Equal Pay Day: Women working for free
Sunday 20 November 2022 marked Equal Pay Day. This symbolises the date from which women work unpaid for the rest of the year due to gender wage disparity. Initiatives such as gender pay gap reporting can help employers identify any inequality in wages between male and female employees. However, organisations must implement further measures to curb the pay gap and support women in the workplace.
Pay can often be a sensitive topic of conversation for many, with several employers actively encouraging their workforce not to share details of their salaries. Some have even gone so far as to threaten disciplinary action for individuals who disclose their remuneration packages. Since such actions are unlawful, businesses are creating an environment where salary discussions are frowned-upon. Doing so hinders trust and communication within organisations, which in turn can lead to decreased motivation, satisfaction and retention.
Whilst employers do not need to disclose the wages of individual employees, clear salary structures and pay progression schemes can improve transparency within an organisation. Similarly, employers who pay their staff equally minimise the risk of pay-related grievances and discrimination claims.
Earlier this year, the Government Equalities Office (GEO) announced a new pilot scheme to improve pay transparency, in a bid to tackle pay inequality. Participating employers list salary details on job adverts and stop asking about salary history in the recruitment process. If wages are influenced by what an individual earned in their previous employment, unfair gaps may be created. Instead, all employees should be given equal pay for equal work, regardless of what they earned in the past.
Posting the salary range available for the advertised position hints to an organisations culture and improves the perception that they have a focus on transparency and open communication. During the current cost-of-living crisis, employees are more interested than ever than in the salary and benefits packages available. As such, businesses which don’t set out their offering from the outset risk putting off potentially ideal candidates.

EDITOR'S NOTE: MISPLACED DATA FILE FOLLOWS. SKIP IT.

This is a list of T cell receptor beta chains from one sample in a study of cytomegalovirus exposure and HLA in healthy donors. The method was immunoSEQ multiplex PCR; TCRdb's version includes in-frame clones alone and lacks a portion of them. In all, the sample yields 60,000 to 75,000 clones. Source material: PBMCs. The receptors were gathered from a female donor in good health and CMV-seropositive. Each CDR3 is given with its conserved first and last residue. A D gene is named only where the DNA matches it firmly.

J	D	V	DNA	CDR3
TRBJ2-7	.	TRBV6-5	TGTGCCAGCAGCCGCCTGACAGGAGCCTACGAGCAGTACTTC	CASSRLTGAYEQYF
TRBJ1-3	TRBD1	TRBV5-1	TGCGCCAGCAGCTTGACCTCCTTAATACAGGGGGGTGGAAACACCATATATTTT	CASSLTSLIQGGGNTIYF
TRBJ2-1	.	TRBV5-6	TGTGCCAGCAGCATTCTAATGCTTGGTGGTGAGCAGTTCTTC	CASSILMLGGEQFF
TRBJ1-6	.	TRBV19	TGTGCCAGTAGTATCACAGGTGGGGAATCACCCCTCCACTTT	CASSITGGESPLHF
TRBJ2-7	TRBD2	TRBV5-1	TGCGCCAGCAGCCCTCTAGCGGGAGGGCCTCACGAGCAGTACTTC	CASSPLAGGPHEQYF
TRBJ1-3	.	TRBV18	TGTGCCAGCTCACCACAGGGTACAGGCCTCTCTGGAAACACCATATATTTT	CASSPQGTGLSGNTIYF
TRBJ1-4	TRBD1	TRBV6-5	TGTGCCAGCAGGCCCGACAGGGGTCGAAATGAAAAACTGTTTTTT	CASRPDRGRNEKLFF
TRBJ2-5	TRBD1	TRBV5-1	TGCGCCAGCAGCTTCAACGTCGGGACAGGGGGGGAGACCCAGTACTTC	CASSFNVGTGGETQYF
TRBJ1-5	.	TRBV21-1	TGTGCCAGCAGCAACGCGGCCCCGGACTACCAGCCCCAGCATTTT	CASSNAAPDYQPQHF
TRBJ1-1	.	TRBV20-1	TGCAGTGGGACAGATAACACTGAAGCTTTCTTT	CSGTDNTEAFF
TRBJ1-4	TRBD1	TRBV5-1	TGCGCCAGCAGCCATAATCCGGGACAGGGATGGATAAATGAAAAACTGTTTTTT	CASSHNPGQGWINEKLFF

Employers will, at some point in the recruitment process, have to share details of the salary range, so it seems beneficial to lay out expectations from the beginning. Advertising a salary range, as opposed to a fixed amount, allows organisations to maintain some flexibility and control in their offers.
However, removing negotiating completely, and simply setting a fixed rate of pay for all, can improve transparency, trust and employee satisfaction within organisations. Employers who pay their staff equally further minimise the risk of pay-related grievances and discrimination claims. Doing so also contributes towards an improved company culture, supporting diversity and inclusion, which helps to boost retention and productivity.
Whilst salary transparency laws are not currently in place in the UK, employers should remember their obligations to create a fair and equal workplace, and the risks of discrimination and constructive dismissal if employers pay different amounts to staff who do the same job.